US 20040130006 A1
A method and structure for fabricating isolation regions on a silicon on insulator (SOI) substrate, wherein the SOI substrate comprises a buried oxide layer and a silicon layer disposed on the buried oxide layer, wherein the silicon layer is less than about 20 nanometers. The method and structure includes a nitride liner layer conformally deposited in the isolation regions.
1. A method for fabricating a semiconductor device comprising:
depositing a first oxide layer onto a SOI substrate, wherein the SOI substrate comprises a buried oxide layer and a silicon layer disposed on the buried oxide layer, and wherein the silicon layer has a thickness of less than about 20 nanometers;
depositing a first polysilicon layer onto the first oxide layer;
etching selected portions of the first polysilicon layer, the first oxide layer, and the silicon layer to form isolation regions;
depositing a conformal nitride layer onto the substrate;
depositing a second oxide layer onto the nitride layer;
polishing the substrate to the nitride layer;
selectively etching the nitride layer to expose a surface of the polysilicon layer, wherein the isolation regions comprise the nitride layer and the oxide layer;
cleaning the exposed surfaces of the polysilicon layer;
depositing a second polysilicon layer in contact with the exposed surfaces of the first polysilicon layer.
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10. A semiconductor device structure comprising:
a SOI substrate comprising a buried oxide layer and a silicon layer disposed on the buried oxide layer, wherein the silicon layer has a thickness of less than about 20 nanometers; and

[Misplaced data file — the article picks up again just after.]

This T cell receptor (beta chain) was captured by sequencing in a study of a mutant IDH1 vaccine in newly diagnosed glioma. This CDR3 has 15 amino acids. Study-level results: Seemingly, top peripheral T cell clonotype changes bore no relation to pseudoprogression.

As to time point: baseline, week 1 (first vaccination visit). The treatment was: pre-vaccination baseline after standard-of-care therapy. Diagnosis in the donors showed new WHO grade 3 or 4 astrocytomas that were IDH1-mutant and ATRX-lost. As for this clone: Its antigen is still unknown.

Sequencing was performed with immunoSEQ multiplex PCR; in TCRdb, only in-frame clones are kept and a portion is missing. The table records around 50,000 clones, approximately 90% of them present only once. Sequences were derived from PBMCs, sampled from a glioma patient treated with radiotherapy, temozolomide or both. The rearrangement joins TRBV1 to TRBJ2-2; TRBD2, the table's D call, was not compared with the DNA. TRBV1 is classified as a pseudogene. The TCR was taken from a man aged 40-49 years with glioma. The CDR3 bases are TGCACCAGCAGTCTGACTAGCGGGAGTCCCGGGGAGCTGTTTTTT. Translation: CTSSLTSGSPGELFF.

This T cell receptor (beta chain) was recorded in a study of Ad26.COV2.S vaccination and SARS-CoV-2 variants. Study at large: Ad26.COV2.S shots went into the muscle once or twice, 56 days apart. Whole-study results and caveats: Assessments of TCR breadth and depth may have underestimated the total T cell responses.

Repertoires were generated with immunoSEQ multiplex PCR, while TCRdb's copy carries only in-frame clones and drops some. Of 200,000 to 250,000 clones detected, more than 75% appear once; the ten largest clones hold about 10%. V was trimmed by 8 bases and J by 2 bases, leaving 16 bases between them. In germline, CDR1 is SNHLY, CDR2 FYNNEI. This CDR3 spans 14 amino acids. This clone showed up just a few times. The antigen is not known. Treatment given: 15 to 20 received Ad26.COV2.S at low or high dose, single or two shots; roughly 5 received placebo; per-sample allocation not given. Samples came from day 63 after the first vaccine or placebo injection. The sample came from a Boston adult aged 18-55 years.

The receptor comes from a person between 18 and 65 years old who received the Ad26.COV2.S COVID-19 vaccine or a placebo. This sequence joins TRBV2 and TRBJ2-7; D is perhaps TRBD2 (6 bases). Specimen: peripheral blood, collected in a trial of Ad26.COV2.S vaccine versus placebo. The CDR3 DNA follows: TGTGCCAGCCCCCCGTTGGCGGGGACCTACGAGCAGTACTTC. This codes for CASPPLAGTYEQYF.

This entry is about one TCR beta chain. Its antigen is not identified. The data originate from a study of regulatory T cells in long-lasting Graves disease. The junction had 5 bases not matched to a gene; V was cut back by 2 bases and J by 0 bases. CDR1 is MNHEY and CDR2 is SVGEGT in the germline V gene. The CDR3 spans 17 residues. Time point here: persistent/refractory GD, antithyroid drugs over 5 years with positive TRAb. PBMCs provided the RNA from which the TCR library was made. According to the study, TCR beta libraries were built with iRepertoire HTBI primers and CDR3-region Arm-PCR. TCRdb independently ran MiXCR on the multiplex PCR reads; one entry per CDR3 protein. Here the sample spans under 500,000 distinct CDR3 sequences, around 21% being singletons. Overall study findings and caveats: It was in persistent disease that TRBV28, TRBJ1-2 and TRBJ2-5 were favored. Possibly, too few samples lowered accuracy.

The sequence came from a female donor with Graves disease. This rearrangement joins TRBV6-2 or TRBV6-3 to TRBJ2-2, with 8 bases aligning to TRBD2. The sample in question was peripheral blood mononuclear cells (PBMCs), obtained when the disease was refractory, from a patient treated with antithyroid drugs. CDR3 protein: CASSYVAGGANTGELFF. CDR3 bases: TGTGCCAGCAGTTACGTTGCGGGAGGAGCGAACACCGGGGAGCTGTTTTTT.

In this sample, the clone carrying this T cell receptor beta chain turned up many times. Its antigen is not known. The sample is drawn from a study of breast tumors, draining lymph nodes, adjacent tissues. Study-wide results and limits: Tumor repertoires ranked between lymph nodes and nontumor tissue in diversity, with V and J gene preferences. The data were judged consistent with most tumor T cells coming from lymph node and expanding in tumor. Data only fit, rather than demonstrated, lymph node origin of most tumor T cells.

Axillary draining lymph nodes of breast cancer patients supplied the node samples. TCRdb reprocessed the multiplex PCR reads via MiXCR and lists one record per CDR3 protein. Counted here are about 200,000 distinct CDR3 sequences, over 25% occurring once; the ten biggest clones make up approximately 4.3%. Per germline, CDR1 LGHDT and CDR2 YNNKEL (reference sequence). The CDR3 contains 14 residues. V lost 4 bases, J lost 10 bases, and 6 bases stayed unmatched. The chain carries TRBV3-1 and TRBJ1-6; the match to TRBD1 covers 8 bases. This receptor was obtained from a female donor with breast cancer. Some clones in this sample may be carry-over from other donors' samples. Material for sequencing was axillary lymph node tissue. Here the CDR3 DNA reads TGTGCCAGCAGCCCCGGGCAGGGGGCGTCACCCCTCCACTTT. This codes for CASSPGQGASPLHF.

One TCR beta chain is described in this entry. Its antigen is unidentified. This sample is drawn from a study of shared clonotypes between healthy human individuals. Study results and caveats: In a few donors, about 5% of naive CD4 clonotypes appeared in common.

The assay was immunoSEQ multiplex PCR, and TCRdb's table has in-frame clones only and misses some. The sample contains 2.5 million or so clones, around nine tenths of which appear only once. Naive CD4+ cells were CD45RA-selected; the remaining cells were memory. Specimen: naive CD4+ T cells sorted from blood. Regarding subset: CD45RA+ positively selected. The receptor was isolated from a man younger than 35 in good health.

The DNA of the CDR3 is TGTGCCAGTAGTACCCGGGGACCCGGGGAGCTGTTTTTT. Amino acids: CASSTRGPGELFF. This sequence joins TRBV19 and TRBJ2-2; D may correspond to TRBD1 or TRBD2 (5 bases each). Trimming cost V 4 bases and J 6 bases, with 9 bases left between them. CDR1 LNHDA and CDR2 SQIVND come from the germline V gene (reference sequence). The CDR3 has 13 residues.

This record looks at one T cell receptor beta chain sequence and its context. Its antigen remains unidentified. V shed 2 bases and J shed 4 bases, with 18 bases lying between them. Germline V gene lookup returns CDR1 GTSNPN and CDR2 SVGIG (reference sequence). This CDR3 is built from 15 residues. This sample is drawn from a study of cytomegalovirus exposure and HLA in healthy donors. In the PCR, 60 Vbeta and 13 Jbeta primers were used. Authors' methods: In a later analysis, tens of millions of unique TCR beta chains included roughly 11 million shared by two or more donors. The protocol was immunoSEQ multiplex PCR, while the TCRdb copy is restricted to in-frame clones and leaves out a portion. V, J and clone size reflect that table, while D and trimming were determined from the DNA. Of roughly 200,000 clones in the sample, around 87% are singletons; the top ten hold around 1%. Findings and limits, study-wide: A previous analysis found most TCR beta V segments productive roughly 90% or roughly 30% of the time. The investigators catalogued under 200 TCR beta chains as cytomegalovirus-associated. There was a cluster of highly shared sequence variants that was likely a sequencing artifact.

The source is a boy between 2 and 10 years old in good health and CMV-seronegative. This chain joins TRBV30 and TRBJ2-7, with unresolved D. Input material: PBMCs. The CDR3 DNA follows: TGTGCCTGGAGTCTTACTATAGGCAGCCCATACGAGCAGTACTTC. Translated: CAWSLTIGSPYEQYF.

an isolation region formed in the silicon layer providing electrical isolation between adjacent active devices formed on the SOI substrate, the isolation region comprising a nitride liner layer in contact with the buried oxide layer and a sidewall defining the active area.
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 The present disclosure relates generally to the manufacture of integrated circuit devices and, more particularly, to a method and structure for ultra-thin silicon-on-insulator isolation.
 As the current integrated circuit (IC) technology moves to smaller feature sizes and the density of IC features in an IC substrate surface increases, shallow trench isolation (STI) processes are replacing local oxidation of silicon (LOCOS) isolation methods as the processes of choice for isolating active areas in semiconductor circuits. LOCOS methods are generally undesirable at sub-0.5 micron design rules because they typically introduce non-planarity and a so-called bird's beak at the edge of an active area, which reduces the packing density of the circuitry. In contrast, STI process provide isolation schemes that produce a relatively high degree of planarity and eliminate the bird's beak problems.